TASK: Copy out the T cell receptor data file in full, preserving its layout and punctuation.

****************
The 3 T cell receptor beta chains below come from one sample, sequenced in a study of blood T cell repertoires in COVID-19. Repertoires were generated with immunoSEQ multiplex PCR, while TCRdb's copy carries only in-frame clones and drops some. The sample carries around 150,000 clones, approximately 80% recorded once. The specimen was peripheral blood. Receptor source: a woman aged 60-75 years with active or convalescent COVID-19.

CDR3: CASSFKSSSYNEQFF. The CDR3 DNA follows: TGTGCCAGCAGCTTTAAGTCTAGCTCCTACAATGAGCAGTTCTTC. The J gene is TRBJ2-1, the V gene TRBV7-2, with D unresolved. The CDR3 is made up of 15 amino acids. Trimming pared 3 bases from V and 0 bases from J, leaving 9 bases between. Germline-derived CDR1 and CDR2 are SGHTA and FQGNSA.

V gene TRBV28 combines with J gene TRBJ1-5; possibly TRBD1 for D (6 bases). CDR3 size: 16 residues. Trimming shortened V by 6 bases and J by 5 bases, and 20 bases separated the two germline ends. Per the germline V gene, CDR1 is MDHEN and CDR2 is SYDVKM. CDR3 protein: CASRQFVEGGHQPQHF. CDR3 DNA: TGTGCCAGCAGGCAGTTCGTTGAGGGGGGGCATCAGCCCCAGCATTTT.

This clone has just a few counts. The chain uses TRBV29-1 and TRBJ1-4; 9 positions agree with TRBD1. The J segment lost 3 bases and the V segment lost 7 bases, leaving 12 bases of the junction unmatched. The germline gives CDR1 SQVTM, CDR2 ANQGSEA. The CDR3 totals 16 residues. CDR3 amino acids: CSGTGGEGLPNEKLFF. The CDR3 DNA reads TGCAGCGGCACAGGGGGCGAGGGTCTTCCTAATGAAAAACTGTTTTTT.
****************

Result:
The 3 T cell receptor beta chains below come from one sample, sequenced in a study of blood T cell repertoires in COVID-19. Repertoires were generated with immunoSEQ multiplex PCR, while TCRdb's copy carries only in-frame clones and drops some. The sample carries around 150,000 clones, approximately 80% recorded once. The specimen was peripheral blood. Receptor source: a woman aged 60-75 years with active or convalescent COVID-19.

CDR3: CASSFKSSSYNEQFF. The CDR3 DNA follows: TGTGCCAGCAGCTTTAAGTCTAGCTCCTACAATGAGCAGTTCTTC. The J gene is TRBJ2-1, the V gene TRBV7-2, with D unresolved. The CDR3 is made up of 15 amino acids. Trimming pared 3 bases from V and 0 bases from J, leaving 9 bases between. Germline-derived CDR1 and CDR2 are SGHTA and FQGNSA.

V gene TRBV28 combines with J gene TRBJ1-5; possibly TRBD1 for D (6 bases). CDR3 size: 16 residues. Trimming shortened V by 6 bases and J by 5 bases, and 20 bases separated the two germline ends. Per the germline V gene, CDR1 is MDHEN and CDR2 is SYDVKM. CDR3 protein: CASRQFVEGGHQPQHF. CDR3 DNA: TGTGCCAGCAGGCAGTTCGTTGAGGGGGGGCATCAGCCCCAGCATTTT.

This clone has just a few counts. The chain uses TRBV29-1 and TRBJ1-4; 9 positions agree with TRBD1. The J segment lost 3 bases and the V segment lost 7 bases, leaving 12 bases of the junction unmatched. The germline gives CDR1 SQVTM, CDR2 ANQGSEA. The CDR3 totals 16 residues. CDR3 amino acids: CSGTGGEGLPNEKLFF. The CDR3 DNA reads TGCAGCGGCACAGGGGGCGAGGGTCTTCCTAATGAAAAACTGTTTTTT.